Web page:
That’s why I was still travelling all these hours later. It was easier to keep going than to have to go through all that trauma every time I came off the road.

I was still sitting in the car, a Grand Cherokee Jeep, all black, with tan leather upholstery and tinted windows. It was Stuart’s car. I’d agreed to drive it to Romania for him. It had cruise control, which meant you could set a speed and then sit with your feet off the pedal. That was good. You would position yourself between two cars going at approximately the right speed, and then set the cruise control. After that you’d just be sailing, guiding the car with occasional jerks on the steering wheel, though it had very sloppy steering which meant you were adjusting it all the time. My right hand ached from gripping the wheel. Every so often I’d change hands and do these tai chi patterns with my spare hand, like floating magical gestures in the air, pointing at the road, just to relieve the tension.

But I wasn’t driving now. I was just sitting here in this anonymous place of nothingness, watching small birds dart and weave between the traffic signs. There was one little bird close by, oblivious of me, pecking in the grass. I was just watching it blankly, letting my tired muscles relax a little. Letting myself unwind. Tired. So tired. I really could do with some sleep. I closed my eyes, but sleep wouldn’t come. I was too wired-up with the journey. Too wired into the road.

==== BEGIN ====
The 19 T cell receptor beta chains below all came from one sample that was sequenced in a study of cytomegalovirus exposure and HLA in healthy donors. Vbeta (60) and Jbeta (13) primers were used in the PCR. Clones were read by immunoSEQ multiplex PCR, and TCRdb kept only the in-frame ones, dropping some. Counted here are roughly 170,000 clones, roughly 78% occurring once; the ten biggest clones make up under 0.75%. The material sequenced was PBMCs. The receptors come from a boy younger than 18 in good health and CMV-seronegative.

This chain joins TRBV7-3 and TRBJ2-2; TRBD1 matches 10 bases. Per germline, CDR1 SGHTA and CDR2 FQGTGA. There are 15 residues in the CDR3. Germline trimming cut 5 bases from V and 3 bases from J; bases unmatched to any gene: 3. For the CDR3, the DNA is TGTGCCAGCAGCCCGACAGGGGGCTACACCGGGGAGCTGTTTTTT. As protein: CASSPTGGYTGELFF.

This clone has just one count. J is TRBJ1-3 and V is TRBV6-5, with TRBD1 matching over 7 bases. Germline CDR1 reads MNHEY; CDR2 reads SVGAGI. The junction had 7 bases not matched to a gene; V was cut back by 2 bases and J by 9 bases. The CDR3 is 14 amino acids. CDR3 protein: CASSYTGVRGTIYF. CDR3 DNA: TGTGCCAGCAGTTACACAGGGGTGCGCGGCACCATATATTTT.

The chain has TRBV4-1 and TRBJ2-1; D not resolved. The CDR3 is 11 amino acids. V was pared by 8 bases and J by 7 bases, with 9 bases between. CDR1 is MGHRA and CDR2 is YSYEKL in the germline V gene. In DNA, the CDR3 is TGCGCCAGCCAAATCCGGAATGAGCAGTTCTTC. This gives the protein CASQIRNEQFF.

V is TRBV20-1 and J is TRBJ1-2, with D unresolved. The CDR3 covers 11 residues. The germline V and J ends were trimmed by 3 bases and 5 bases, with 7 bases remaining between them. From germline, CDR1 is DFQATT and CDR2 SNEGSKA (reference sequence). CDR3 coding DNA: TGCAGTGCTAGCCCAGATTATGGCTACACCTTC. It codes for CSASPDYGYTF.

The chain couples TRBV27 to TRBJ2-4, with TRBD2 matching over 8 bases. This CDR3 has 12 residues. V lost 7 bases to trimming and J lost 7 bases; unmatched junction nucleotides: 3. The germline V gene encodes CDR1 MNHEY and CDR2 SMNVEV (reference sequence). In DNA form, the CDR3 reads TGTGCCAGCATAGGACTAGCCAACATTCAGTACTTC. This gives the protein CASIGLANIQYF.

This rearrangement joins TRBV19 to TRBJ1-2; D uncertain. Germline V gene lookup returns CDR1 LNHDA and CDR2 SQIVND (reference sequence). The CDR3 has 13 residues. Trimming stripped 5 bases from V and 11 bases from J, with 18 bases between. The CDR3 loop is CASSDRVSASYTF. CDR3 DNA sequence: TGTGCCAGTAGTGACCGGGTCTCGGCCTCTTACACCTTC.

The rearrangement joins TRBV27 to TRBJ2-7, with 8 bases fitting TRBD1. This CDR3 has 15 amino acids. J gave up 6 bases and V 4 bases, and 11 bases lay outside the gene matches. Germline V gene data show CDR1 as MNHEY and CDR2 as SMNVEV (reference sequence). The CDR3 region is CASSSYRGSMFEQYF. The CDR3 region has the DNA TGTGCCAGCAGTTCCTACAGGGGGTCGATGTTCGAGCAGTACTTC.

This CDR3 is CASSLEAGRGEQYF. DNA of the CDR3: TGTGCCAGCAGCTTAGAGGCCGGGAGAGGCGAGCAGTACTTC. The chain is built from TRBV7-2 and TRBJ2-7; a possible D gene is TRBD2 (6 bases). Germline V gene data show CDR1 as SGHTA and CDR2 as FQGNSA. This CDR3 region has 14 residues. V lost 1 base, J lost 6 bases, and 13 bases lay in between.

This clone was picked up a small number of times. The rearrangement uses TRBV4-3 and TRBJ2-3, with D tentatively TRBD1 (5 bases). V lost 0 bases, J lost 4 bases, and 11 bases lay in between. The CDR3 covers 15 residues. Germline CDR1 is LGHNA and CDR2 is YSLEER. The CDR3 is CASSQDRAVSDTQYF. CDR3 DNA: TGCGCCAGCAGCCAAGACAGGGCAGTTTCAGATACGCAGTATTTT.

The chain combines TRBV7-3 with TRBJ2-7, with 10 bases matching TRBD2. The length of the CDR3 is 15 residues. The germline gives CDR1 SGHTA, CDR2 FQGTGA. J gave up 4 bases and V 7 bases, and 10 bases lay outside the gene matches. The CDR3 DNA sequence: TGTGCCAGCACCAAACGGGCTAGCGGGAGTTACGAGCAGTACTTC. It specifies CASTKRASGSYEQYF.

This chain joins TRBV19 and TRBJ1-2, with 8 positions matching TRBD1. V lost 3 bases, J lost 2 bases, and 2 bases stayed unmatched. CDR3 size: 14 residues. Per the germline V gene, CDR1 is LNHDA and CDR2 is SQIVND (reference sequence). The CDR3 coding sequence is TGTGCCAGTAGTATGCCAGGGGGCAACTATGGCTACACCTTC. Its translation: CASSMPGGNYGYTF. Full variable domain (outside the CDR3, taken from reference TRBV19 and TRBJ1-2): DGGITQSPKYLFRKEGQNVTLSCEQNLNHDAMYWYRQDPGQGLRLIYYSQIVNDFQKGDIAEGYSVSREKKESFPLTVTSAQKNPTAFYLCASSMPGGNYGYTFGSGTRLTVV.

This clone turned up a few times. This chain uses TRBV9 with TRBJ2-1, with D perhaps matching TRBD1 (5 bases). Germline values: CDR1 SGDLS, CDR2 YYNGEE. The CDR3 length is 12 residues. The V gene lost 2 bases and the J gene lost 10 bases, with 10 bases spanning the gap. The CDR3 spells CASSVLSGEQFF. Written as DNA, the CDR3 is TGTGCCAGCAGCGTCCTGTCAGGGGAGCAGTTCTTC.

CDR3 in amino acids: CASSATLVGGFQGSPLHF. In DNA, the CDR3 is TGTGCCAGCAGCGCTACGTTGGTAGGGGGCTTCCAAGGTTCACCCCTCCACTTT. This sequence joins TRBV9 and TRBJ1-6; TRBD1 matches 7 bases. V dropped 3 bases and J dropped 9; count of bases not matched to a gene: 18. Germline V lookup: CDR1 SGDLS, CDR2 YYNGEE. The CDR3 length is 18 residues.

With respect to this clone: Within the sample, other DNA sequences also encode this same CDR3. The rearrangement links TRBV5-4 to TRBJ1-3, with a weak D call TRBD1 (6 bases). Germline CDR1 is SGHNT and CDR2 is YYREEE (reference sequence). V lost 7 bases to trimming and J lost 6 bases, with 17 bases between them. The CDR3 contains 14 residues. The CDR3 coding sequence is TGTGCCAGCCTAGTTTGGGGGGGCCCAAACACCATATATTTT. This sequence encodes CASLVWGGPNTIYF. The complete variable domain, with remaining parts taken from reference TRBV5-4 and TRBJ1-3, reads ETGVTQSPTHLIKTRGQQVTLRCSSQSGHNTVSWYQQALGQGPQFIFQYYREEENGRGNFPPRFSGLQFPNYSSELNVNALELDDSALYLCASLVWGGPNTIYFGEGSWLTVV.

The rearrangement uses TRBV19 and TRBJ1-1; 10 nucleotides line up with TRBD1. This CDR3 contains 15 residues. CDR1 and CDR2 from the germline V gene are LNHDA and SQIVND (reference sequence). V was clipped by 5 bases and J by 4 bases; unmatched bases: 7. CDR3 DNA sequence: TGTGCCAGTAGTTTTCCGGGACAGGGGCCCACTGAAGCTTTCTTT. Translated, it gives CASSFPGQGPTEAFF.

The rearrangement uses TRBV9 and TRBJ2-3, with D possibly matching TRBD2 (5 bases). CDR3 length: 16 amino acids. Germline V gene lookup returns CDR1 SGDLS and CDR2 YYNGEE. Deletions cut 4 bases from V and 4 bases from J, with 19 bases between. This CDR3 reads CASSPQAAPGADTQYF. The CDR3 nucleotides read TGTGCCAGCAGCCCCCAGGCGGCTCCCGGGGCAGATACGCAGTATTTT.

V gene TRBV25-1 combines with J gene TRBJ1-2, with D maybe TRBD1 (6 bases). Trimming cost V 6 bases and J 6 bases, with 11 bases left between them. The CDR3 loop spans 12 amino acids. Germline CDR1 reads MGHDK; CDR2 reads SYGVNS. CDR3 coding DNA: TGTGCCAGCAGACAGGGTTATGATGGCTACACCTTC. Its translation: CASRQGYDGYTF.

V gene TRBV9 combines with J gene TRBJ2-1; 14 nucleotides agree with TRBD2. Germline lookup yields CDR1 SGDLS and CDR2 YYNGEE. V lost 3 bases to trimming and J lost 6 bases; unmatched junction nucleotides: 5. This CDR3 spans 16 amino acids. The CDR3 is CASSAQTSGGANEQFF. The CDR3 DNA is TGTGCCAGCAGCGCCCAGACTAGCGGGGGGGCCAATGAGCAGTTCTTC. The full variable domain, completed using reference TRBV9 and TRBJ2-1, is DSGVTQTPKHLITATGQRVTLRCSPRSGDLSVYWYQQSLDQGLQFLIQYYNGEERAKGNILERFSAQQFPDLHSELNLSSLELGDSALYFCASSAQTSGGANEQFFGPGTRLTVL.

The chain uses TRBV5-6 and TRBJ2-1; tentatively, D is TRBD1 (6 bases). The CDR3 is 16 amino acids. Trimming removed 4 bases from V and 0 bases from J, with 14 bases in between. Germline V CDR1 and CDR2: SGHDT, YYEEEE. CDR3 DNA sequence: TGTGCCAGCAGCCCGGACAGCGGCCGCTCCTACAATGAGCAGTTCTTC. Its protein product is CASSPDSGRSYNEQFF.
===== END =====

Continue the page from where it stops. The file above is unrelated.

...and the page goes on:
Rocket 88

I had all these CDs with me. Nothing special. I hadn’t selected them for the journey. They were just some CDs I’d grabbed hold of the last minute to keep me going. The first was a compilation from Uncut magazine specially selected by Keith Richards of the Rolling Stones. That was the one I’d played ultra loud as I’d descended the ramp from the ferry and taken to these European roads for the first time. Amos Milburn, Down The Road A Piece , this boogie-woogie piano reeling and rolling like a fast car careering down the motorway, followed by Jackie Brenston, Rocket 88 , which is about a guy singing the praises of his new car, its V8 engine and how fast it is. I screamed with laughter at the appropriateness of these songs, banging my fists on the steering wheel and singing along at the top of my voice. Later, in the night, it had been Leonard Cohen keeping me going with all his wry, unsentimental, cynically acute observations about the meaning of life. I’d gone through the entire collection, one by once, ten CDs in all.